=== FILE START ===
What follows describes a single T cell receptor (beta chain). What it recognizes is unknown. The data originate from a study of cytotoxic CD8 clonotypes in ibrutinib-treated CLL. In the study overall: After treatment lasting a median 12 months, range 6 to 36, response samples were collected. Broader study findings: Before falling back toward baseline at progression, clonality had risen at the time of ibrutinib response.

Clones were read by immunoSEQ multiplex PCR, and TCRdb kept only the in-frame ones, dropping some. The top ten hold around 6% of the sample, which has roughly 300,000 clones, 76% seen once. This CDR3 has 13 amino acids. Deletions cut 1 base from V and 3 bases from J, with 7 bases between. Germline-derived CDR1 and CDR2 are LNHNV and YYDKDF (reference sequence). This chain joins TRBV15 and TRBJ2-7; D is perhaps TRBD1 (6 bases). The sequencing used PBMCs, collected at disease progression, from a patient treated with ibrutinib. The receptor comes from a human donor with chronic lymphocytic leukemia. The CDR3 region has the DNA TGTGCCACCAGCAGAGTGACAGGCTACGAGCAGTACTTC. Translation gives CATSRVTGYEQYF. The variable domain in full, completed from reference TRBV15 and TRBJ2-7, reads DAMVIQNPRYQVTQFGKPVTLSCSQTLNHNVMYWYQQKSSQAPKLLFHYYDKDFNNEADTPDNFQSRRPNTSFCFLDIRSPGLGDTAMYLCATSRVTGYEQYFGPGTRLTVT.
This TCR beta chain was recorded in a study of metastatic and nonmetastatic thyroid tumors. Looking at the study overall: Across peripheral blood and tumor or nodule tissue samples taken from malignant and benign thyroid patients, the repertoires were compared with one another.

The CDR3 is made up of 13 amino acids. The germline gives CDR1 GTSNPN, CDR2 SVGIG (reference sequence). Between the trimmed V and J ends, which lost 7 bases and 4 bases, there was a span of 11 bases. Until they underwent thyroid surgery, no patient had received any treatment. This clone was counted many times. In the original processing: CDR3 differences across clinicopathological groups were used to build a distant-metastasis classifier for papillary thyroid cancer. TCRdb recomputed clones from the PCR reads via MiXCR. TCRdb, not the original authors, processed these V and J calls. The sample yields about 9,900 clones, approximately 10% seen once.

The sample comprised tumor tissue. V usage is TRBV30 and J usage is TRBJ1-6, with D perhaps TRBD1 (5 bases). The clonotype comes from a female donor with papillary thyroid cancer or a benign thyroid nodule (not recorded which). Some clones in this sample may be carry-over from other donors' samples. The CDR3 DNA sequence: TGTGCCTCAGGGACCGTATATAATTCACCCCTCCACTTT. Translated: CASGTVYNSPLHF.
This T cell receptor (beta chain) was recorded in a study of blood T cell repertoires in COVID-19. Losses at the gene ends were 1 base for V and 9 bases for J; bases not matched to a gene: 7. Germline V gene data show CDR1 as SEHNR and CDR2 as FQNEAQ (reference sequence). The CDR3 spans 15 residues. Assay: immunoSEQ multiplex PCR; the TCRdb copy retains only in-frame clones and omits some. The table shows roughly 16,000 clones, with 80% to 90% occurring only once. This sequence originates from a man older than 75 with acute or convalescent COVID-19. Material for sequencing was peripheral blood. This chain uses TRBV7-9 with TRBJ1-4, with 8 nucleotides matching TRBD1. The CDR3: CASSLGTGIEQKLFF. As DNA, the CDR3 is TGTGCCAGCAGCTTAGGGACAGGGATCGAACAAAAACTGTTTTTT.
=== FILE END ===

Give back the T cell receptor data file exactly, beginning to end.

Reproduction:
What follows describes a single T cell receptor (beta chain). What it recognizes is unknown. The data originate from a study of cytotoxic CD8 clonotypes in ibrutinib-treated CLL. In the study overall: After treatment lasting a median 12 months, range 6 to 36, response samples were collected. Broader study findings: Before falling back toward baseline at progression, clonality had risen at the time of ibrutinib response.

Clones were read by immunoSEQ multiplex PCR, and TCRdb kept only the in-frame ones, dropping some. The top ten hold around 6% of the sample, which has roughly 300,000 clones, 76% seen once. This CDR3 has 13 amino acids. Deletions cut 1 base from V and 3 bases from J, with 7 bases between. Germline-derived CDR1 and CDR2 are LNHNV and YYDKDF (reference sequence). This chain joins TRBV15 and TRBJ2-7; D is perhaps TRBD1 (6 bases). The sequencing used PBMCs, collected at disease progression, from a patient treated with ibrutinib. The receptor comes from a human donor with chronic lymphocytic leukemia. The CDR3 region has the DNA TGTGCCACCAGCAGAGTGACAGGCTACGAGCAGTACTTC. Translation gives CATSRVTGYEQYF. The variable domain in full, completed from reference TRBV15 and TRBJ2-7, reads DAMVIQNPRYQVTQFGKPVTLSCSQTLNHNVMYWYQQKSSQAPKLLFHYYDKDFNNEADTPDNFQSRRPNTSFCFLDIRSPGLGDTAMYLCATSRVTGYEQYFGPGTRLTVT.
This TCR beta chain was recorded in a study of metastatic and nonmetastatic thyroid tumors. Looking at the study overall: Across peripheral blood and tumor or nodule tissue samples taken from malignant and benign thyroid patients, the repertoires were compared with one another.

The CDR3 is made up of 13 amino acids. The germline gives CDR1 GTSNPN, CDR2 SVGIG (reference sequence). Between the trimmed V and J ends, which lost 7 bases and 4 bases, there was a span of 11 bases. Until they underwent thyroid surgery, no patient had received any treatment. This clone was counted many times. In the original processing: CDR3 differences across clinicopathological groups were used to build a distant-metastasis classifier for papillary thyroid cancer. TCRdb recomputed clones from the PCR reads via MiXCR. TCRdb, not the original authors, processed these V and J calls. The sample yields about 9,900 clones, approximately 10% seen once.

The sample comprised tumor tissue. V usage is TRBV30 and J usage is TRBJ1-6, with D perhaps TRBD1 (5 bases). The clonotype comes from a female donor with papillary thyroid cancer or a benign thyroid nodule (not recorded which). Some clones in this sample may be carry-over from other donors' samples. The CDR3 DNA sequence: TGTGCCTCAGGGACCGTATATAATTCACCCCTCCACTTT. Translated: CASGTVYNSPLHF.
This T cell receptor (beta chain) was recorded in a study of blood T cell repertoires in COVID-19. Losses at the gene ends were 1 base for V and 9 bases for J; bases not matched to a gene: 7. Germline V gene data show CDR1 as SEHNR and CDR2 as FQNEAQ (reference sequence). The CDR3 spans 15 residues. Assay: immunoSEQ multiplex PCR; the TCRdb copy retains only in-frame clones and omits some. The table shows roughly 16,000 clones, with 80% to 90% occurring only once. This sequence originates from a man older than 75 with acute or convalescent COVID-19. Material for sequencing was peripheral blood. This chain uses TRBV7-9 with TRBJ1-4, with 8 nucleotides matching TRBD1. The CDR3: CASSLGTGIEQKLFF. As DNA, the CDR3 is TGTGCCAGCAGCTTAGGGACAGGGATCGAACAAAAACTGTTTTTT.